A couple of years ago, I read a book called Digital Minimalism by Cal
It opened my eyes to the dangers of technology and especially social
media, so I started experimenting with different ways to reduce my
consumption of almost all “non-essential” apps on my phone.
Some worked, some didn’t, but overall I learned a lot about breaking
my bad habit.
If you’re struggling like I was, here are four things you can try.
1. Delete the apps
I first tried deleting most of the apps on my phone.
I went through and removed anything that wasn’t a tool or source of
information. I kept things like my banking app, to-do list app, etc. But I
removed YouTube, Instagram, Reddit, Facebook, and many more.
I allowed myself to access these sites through their websites, but it still
reduced my usage for a couple of reasons:
1. The apps weren’t on my phone to remind me that they existed
every time I unlocked my phone. I would have to make a
conscious effort to view them by going into my browser and
typing in the address.
2. The website versions of things like Instagram and YouTube are
significantly harder to use compared to their app counterparts.
This reduced my usage because it was always frustrating to use
Overall, this method worked well to reduce how much time I spent on
my phone, but it didn’t cut it down enough. I wasn’t totally satisfied, so
I tried another method.
2. Only use your apps on your computer
The second method I tried was only using entertainment websites on
my computer and never my phone.
I logged out of all my accounts on my phone and started to
exclusively use my computer for things like browsing Facebook and
watching YouTube videos.
This method worked because it allowed me to go entire days without
looking at my social media accounts. I don’t work at my personal
computer most days, so my access to my accounts was limited.
Similar to the app deletion method, this method worked well because
it meant I didn’t “accidentally” find myself on Reddit or YouTube
whenever I was bored.
I would have to sit down, log in to my computer, and then navigate to
the websites. The biggest downfall of this method was my personal
lack of self-control. Whenever I was particularly bored and away from
my computer, I would sometimes just log in to my accounts on my
This messed up the whole system for me, and I had to start looking for
3. Set app limits
Another simple trick I tried to reduce my phone usage was setting
time limits on my apps.
I grouped all of my “time-wasting” apps together and set a limit of 30
minutes a day through Apple’s Screen Time feature.
This almost never worked for me.
Screen Time has a feature that allows you to ask for 15 more minutes
after your time is up. I would constantly hit that button throughout the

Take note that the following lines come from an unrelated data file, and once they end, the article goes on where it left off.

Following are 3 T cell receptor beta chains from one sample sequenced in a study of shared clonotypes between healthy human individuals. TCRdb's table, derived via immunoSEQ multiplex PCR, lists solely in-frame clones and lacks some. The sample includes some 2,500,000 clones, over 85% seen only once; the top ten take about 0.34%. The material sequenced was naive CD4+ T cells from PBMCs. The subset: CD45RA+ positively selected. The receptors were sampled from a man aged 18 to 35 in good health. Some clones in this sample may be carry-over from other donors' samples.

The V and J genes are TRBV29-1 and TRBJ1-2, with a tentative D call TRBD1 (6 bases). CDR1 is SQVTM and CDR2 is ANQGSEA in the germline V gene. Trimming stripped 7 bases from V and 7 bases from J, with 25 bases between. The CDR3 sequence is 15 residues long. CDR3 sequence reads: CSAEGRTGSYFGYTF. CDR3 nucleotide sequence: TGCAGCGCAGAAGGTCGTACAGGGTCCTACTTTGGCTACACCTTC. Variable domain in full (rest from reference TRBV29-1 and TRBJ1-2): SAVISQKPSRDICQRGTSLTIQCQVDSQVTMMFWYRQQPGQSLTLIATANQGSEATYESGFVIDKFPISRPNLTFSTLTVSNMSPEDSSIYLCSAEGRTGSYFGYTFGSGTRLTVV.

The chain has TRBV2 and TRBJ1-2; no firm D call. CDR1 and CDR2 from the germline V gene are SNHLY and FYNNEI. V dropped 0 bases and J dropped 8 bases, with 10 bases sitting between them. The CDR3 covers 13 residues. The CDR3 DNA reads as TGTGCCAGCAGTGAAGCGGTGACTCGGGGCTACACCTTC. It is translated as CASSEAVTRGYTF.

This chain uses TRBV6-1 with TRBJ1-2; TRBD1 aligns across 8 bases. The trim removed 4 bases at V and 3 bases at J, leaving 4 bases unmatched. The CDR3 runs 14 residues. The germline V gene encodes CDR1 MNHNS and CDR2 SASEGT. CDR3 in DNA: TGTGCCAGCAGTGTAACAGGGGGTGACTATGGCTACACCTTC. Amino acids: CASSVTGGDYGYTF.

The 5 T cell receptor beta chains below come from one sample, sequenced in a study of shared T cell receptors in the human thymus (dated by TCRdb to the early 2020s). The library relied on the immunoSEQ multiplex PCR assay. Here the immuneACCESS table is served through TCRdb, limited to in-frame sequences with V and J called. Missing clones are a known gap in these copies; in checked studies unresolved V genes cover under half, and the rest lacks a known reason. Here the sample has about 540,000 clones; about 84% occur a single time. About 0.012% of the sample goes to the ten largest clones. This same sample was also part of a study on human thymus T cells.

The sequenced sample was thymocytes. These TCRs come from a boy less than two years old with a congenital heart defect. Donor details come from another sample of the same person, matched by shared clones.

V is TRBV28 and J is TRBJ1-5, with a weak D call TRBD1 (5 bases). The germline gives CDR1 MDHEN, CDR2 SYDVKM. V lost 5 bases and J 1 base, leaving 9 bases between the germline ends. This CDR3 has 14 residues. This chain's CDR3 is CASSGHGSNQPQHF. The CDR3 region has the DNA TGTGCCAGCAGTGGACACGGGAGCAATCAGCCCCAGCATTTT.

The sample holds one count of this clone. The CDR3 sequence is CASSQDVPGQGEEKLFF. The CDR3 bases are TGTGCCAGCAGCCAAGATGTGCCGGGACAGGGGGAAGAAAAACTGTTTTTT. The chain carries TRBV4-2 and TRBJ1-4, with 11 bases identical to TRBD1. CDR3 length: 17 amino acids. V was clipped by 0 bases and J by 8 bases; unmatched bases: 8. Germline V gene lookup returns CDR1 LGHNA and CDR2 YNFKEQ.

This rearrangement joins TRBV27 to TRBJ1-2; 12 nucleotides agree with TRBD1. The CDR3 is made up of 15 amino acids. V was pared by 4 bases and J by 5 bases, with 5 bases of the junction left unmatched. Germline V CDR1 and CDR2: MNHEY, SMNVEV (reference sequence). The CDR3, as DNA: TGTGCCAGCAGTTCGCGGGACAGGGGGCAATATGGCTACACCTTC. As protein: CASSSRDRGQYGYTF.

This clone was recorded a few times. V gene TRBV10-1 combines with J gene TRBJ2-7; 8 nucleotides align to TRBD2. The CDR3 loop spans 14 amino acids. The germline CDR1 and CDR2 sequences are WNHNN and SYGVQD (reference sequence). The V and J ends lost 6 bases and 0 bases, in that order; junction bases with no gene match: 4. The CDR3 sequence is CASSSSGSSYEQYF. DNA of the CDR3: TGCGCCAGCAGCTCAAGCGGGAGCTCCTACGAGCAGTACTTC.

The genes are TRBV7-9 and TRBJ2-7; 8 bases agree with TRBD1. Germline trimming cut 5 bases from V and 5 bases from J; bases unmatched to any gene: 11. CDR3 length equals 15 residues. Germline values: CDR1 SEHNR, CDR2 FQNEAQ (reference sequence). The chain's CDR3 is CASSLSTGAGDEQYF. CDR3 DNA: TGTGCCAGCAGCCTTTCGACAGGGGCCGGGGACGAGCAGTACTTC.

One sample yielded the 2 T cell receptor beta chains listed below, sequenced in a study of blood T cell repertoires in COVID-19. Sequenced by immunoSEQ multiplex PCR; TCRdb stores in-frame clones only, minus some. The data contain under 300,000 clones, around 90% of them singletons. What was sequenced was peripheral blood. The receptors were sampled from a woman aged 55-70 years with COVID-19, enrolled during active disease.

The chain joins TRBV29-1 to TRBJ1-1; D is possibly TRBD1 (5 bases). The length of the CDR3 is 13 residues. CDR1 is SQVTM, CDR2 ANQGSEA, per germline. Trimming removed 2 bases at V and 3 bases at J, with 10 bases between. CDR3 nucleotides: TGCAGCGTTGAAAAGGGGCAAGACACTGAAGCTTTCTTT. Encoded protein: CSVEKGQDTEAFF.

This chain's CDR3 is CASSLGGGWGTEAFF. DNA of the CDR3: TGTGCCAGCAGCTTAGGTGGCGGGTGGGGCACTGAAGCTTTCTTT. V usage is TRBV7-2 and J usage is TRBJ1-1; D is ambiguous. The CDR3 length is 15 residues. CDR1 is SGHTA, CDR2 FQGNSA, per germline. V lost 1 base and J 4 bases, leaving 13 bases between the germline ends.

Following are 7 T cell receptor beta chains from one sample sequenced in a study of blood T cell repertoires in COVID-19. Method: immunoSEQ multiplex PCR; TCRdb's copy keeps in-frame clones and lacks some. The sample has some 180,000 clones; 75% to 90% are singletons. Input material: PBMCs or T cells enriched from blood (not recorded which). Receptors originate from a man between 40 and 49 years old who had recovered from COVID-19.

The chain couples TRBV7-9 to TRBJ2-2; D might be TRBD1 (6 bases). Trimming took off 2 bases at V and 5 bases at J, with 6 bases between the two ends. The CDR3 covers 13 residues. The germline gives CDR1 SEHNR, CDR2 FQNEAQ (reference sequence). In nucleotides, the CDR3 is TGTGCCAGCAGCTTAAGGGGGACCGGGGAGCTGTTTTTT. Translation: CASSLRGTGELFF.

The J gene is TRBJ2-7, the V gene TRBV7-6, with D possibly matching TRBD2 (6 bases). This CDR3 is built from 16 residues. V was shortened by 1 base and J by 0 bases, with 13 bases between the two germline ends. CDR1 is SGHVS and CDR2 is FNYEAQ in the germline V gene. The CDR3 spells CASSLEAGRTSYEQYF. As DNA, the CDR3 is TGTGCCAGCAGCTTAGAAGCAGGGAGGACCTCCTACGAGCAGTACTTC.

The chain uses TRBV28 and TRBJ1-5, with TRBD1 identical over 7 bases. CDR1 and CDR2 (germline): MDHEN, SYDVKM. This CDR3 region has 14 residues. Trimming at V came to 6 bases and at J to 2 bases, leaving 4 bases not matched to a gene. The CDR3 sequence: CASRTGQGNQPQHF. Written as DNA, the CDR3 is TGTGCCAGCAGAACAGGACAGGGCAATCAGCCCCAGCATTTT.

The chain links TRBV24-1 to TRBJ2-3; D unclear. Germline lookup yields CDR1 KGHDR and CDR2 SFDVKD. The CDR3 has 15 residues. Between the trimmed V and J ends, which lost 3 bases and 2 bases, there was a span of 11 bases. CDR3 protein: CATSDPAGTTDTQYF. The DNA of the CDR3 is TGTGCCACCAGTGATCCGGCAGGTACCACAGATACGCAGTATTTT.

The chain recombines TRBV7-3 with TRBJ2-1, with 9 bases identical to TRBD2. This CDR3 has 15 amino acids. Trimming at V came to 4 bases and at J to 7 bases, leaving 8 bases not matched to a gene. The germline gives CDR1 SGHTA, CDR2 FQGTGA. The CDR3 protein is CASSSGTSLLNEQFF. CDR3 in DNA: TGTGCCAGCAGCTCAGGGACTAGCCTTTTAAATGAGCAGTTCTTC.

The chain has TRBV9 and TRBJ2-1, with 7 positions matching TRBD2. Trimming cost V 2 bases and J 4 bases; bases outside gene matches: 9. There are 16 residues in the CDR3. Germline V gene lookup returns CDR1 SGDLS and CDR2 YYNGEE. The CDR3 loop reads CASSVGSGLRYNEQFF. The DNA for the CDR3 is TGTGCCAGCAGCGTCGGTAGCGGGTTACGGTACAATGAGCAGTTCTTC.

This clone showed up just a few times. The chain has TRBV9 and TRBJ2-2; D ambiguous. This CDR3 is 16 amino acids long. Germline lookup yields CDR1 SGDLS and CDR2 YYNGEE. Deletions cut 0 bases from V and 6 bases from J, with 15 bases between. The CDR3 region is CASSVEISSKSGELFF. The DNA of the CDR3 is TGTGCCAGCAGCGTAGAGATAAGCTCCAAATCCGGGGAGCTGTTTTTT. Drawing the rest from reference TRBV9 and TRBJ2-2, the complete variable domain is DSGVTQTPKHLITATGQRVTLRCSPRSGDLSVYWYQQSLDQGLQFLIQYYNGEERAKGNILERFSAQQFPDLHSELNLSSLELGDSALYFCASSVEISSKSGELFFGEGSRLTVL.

day and basically never changed my phone usage habit at all.
This method is not completely useless if you have more self-control or
if you can get the help of someone else.
That’s what I tried next.
4. Remove access to your accounts
The most powerful and most effective way I reduced my phone usage
is by locking myself out of all my accounts.
I did this by asking a friend to go into my Instagram and Facebook
accounts and change their passwords so that I didn’t know how to
get into my accounts. This is the cold turkey way to break your digital
I immediately went a month without looking at Instagram or
It’s so much more powerful than doing it yourself because of its social
aspect. I didn’t want to ask my friend for my passwords because it
would feel like I was giving up or failing.
Failing in front of my peers is a very powerful motivator for me, and it
allowed me to go much longer without social media than I ever had
when I was trying the other methods.
It’s also much more customizable.
For instance, you can give your phone to a friend or family member
and tell them to give it back once you finish the paper you were
working on. This is also how you could fix my self-control issue with
the Screen Time feature. If I don’t know the Screen Time password, I
can’t ask for 15 more minutes.
This method was the most powerful and one of the least painful I
tried. I would highly recommend it to someone looking to curb their
The big idea that kept popping up throughout all of these
experiments is that the harder something is to do, the less we do it.
My phone is always with me, so it is easy for me to look at it.
The apps on my phone are instantly available and easy to use, so I
The methods I tried all added barriers between me and my phone.
Some added small barriers, like deleting the apps, and others added
giant barriers, like being unable to access my accounts. I would
encourage you to take this big idea and apply it to experiments of
Everyone is different, and while the methods I mentioned worked with
varying degrees of success for me, you’ll have to experiment with
them for yourself to see which ones will help you curb your digital